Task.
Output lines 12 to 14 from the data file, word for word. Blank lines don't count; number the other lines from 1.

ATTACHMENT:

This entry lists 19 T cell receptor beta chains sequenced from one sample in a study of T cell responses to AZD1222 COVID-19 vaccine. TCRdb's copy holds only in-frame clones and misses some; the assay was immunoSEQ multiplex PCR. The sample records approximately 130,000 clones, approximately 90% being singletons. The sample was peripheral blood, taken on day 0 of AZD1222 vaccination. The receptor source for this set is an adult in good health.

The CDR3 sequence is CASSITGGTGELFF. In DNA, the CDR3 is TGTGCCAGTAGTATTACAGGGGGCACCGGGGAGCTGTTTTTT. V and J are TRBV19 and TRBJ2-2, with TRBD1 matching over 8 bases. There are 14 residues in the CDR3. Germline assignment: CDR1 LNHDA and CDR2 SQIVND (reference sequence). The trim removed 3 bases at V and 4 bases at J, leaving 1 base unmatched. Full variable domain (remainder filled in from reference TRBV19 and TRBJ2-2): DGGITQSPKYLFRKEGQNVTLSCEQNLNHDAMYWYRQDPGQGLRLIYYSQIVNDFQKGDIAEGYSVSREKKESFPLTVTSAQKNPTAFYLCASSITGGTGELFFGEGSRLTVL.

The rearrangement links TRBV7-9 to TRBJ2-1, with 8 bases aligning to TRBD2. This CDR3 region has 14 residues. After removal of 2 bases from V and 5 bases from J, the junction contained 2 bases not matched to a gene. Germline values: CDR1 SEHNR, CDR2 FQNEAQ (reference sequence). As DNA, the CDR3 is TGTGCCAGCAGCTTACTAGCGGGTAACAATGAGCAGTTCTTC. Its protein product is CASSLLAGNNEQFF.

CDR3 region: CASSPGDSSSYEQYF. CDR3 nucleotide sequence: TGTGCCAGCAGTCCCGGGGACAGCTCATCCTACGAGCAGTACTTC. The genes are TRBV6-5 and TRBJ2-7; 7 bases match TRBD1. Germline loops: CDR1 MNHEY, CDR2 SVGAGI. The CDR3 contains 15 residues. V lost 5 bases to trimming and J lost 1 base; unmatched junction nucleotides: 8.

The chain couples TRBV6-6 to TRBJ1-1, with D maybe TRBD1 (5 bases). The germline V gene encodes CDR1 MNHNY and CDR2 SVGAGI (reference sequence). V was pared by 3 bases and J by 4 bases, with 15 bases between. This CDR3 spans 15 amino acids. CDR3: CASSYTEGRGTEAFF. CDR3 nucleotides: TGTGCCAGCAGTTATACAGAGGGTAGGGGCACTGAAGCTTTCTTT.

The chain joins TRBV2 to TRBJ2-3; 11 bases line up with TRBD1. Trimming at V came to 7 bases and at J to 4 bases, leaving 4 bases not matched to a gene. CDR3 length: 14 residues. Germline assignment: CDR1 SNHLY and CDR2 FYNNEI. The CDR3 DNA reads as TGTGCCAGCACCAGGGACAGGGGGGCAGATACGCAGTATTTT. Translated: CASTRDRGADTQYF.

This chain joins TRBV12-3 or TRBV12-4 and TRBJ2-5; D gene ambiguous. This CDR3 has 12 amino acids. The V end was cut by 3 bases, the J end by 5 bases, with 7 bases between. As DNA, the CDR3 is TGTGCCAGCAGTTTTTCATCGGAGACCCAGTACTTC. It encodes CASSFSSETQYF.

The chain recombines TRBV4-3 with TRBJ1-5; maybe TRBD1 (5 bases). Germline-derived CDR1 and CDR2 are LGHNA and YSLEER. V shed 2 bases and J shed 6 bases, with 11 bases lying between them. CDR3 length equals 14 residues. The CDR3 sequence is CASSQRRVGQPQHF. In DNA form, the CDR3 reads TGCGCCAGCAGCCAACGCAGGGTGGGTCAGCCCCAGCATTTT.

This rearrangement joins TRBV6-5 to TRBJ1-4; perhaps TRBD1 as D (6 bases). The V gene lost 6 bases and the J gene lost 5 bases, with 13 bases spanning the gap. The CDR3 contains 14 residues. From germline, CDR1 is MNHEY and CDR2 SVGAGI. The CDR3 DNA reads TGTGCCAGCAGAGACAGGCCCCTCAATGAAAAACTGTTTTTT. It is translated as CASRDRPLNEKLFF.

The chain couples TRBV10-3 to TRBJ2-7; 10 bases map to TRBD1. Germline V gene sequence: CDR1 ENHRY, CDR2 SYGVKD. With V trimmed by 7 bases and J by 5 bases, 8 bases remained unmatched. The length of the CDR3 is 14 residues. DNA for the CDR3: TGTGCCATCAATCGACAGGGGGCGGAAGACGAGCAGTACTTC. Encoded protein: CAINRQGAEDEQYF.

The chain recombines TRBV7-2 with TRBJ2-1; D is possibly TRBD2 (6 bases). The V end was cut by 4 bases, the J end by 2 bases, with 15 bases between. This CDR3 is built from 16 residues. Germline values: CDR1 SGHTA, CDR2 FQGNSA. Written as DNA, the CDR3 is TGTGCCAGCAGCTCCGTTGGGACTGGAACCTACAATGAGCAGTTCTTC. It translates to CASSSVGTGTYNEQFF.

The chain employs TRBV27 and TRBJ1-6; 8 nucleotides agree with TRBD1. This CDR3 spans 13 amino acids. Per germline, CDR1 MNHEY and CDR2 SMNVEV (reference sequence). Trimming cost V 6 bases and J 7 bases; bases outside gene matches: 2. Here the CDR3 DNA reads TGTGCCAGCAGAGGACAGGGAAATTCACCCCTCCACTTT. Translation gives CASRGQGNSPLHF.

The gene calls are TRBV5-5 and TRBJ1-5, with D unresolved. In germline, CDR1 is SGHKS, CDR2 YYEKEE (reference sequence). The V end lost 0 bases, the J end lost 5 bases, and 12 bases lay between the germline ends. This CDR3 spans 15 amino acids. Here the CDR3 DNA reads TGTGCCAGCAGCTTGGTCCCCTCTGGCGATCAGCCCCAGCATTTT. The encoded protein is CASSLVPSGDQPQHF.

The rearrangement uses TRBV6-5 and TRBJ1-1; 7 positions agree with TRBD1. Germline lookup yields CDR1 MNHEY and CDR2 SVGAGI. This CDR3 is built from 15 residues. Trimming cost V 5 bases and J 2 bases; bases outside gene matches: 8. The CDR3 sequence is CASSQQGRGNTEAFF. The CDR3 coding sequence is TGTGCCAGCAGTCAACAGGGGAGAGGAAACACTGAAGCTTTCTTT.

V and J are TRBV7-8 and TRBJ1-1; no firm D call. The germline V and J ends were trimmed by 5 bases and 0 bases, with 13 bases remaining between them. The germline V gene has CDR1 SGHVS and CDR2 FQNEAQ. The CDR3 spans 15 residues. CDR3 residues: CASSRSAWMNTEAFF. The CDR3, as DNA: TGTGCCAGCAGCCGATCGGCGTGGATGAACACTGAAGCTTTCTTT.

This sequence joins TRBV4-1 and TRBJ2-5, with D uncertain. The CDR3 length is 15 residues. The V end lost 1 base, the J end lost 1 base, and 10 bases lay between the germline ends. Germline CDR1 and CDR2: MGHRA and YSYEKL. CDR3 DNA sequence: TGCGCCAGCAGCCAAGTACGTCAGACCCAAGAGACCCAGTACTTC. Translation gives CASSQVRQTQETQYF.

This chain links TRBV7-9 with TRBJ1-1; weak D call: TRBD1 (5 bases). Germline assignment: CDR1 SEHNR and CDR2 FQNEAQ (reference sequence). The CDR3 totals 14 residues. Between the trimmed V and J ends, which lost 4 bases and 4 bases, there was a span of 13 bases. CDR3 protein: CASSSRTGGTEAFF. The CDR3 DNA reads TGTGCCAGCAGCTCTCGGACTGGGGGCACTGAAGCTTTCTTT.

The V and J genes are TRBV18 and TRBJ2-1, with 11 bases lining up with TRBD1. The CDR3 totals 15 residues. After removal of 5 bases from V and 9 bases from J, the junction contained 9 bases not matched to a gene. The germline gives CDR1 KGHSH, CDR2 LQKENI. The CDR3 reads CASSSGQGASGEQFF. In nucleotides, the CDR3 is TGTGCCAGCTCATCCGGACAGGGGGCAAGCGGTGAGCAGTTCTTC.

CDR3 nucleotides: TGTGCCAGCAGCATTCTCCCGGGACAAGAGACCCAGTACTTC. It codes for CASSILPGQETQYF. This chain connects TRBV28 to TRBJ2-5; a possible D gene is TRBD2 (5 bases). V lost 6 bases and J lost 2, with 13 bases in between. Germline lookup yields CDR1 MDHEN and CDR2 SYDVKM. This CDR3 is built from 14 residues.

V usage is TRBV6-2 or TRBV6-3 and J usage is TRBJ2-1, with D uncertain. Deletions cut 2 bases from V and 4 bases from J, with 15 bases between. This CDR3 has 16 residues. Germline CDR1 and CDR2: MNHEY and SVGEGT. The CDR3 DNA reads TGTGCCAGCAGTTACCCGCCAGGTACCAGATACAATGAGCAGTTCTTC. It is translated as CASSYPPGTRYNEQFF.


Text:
The chain employs TRBV27 and TRBJ1-6; 8 nucleotides agree with TRBD1. This CDR3 spans 13 amino acids. Per germline, CDR1 MNHEY and CDR2 SMNVEV (reference sequence). Trimming cost V 6 bases and J 7 bases; bases outside gene matches: 2. Here the CDR3 DNA reads TGTGCCAGCAGAGGACAGGGAAATTCACCCCTCCACTTT. Translation gives CASRGQGNSPLHF.

The gene calls are TRBV5-5 and TRBJ1-5, with D unresolved. In germline, CDR1 is SGHKS, CDR2 YYEKEE (reference sequence). The V end lost 0 bases, the J end lost 5 bases, and 12 bases lay between the germline ends. This CDR3 spans 15 amino acids. Here the CDR3 DNA reads TGTGCCAGCAGCTTGGTCCCCTCTGGCGATCAGCCCCAGCATTTT. The encoded protein is CASSLVPSGDQPQHF.

The rearrangement uses TRBV6-5 and TRBJ1-1; 7 positions agree with TRBD1. Germline lookup yields CDR1 MNHEY and CDR2 SVGAGI. This CDR3 is built from 15 residues. Trimming cost V 5 bases and J 2 bases; bases outside gene matches: 8. The CDR3 sequence is CASSQQGRGNTEAFF. The CDR3 coding sequence is TGTGCCAGCAGTCAACAGGGGAGAGGAAACACTGAAGCTTTCTTT.